Design Principles for Interface Designers

This article is part of our Integration Cookbook.

When we build integration solutions, the following characteristics (principles) of application integration should be clear and defined as goals:

  • Enable Connectivity by integrating heterogeneous applications (protocol/format, security, routing, reliability)
  • Transparency through centralization of integration content
  • Control of interface operations through centralized monitoring
  • Efficiency through a standardized and pattern-oriented development process
  • Decoupling of application to minimize dependencies (separate sender from receiver)
  • Reuse of integration artefacts to reduce development effort and double maintenance
  • Simplification of complexity through a harmonized/unified modeling

Outside-In vs. Inside Out

The main question is: Do both applications use existing (import/export) interfaces/APIs or shall new ones be created?

  • Outside-In: Interfaces are modeled from scratch (typically in ESR) and both applications implement the interface structure (e.g. defined by a WSDL)  or
  • Inside-Out: Connecting existing interfaces via mappings. Most of the time we find existing structures like XSDs or WSDLs, IDoc/RFC, DTDs as well as File/CSV structures and database tables. The best is to import those structures as External Definitions. However, it is much more pragmatic to simply create a Data Type and Message Type in the ESR (although this is not an outside-in approach) based on an existing file as we do not have an equivalent XSD available.

Usually mixed versions exist, e.g. the sender side has an existing CSV export format and the receiver is an SAP sytem with an Enterprise Service (ABAP Proxy)

To consider:

  • Where does the business logic and integration logic take place?
  • Are enrichments necessary in the sender system/middleware?
  • Does the middleware have to calculate values in the mapping?
  • Are look-ups needed (e.g. to convert code lists)?

Integration Considerations

Which aspects are relevant for an interface?

  • Processing Time
  • Realtime (Event-based/manually) vs. Batch (Job)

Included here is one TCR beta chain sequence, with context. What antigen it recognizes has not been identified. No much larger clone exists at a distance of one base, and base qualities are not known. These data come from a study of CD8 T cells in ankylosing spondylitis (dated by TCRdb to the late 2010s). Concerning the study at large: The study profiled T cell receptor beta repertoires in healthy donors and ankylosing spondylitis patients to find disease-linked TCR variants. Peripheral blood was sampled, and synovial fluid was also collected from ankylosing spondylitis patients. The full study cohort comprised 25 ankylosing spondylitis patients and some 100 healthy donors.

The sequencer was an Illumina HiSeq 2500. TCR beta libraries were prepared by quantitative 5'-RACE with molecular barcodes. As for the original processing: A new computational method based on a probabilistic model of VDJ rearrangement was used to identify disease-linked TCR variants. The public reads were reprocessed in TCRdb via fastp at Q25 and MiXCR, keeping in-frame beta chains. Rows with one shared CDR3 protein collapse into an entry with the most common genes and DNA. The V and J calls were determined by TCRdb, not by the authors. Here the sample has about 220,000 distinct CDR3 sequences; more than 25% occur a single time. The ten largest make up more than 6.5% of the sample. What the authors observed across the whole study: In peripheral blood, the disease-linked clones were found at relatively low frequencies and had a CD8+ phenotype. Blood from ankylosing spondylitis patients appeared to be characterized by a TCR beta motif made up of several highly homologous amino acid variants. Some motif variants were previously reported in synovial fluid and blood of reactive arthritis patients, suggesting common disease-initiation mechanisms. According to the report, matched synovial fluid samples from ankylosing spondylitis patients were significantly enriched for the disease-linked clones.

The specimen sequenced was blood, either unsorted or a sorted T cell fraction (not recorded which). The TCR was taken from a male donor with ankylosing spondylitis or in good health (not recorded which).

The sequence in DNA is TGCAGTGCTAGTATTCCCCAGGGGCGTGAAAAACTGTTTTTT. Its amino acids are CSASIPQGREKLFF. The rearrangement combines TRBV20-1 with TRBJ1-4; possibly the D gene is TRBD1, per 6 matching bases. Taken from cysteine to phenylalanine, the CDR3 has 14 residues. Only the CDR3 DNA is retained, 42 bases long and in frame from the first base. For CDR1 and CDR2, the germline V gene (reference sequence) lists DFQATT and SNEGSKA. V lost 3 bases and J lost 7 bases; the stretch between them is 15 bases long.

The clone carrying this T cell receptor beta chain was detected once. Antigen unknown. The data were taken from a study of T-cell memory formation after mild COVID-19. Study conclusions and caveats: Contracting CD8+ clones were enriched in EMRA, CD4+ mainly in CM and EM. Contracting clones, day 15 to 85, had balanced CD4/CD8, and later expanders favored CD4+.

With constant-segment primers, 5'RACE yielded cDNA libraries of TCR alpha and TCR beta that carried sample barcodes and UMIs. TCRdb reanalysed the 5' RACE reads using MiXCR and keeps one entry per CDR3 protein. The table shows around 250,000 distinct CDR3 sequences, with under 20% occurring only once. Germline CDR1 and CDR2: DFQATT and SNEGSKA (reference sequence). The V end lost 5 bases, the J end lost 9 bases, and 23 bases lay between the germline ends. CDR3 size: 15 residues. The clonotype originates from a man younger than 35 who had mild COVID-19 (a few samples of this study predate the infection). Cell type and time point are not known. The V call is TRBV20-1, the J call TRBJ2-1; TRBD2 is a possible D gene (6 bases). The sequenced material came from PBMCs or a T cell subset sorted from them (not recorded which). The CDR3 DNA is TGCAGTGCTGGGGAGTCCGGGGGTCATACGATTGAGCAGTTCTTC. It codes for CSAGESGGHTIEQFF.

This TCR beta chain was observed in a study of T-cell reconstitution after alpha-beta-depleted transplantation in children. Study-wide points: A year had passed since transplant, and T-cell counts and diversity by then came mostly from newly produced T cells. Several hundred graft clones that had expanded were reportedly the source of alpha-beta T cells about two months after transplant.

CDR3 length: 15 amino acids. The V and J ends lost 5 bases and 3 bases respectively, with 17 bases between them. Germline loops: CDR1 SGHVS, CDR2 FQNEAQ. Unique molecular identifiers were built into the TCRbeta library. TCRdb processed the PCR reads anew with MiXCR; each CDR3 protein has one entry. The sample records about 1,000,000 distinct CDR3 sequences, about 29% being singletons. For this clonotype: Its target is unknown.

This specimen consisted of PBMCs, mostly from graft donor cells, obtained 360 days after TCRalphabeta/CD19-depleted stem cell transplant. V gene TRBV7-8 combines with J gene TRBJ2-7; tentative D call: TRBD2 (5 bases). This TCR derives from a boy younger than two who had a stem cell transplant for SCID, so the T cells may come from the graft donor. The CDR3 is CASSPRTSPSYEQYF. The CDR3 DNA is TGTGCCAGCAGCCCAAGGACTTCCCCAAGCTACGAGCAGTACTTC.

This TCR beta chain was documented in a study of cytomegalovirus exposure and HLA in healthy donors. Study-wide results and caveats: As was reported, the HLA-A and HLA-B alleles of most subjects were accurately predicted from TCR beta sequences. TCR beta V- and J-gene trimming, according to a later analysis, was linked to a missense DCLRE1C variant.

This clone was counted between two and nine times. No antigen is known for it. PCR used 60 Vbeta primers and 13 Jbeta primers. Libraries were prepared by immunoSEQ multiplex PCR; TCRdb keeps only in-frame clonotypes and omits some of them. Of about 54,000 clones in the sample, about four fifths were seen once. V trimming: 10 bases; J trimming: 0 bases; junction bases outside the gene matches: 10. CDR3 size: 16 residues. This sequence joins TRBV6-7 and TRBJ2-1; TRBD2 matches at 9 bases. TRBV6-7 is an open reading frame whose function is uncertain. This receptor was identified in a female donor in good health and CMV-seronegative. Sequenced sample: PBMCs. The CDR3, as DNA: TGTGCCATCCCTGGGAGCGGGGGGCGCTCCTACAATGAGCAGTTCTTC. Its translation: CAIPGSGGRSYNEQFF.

• Data-/Message-Volume
  • How business critical is the interface? (high availability)
  • Queuing/Serialization
  • Error-Handling
  • Usage of Acknowledgements
  • Retry & Correction methods
  • Archiving of messages

Business Logic in Interfaces 

We hear this sentence many times: “the business logic should not be in PI / in the middleware”. Why? Where does it come from? It is a 1990´s mentality where all the integration logic was programmed into the (file) export or import program. This time is over!
It makes absolutely sense to put intelligence and integration logic into a middleware.

Sender and receiver systems/applications are typically not harmonized, so it is key to have a smart middleware to covert whatever is necessary and make them speak to each other.

Examples:

  • Simple Currency/Language Code conversions
  • Status Code derivation (e.g. SAP knows 80, XYZ knows only 5)
  • Account determinations (G/L account, cost center, etc.) based on different criteria only the sender knows
  • Apply 20% discount on an amount
  • Summarize quantities of line items into a total value
  • Aggregate/Split positions of (bulk/compound) messages

Those are typical mapping tasks of a middleware, not only moving field values from one structure to another and make sure the data is transported.

Another aspect is to have a clearly defined responsibility on the maintenance of a mapping table. That´s why it makes sense to have the functional IT team controlling the value mapping table (and the middleware is accessing the table e.g. remotely via lookups).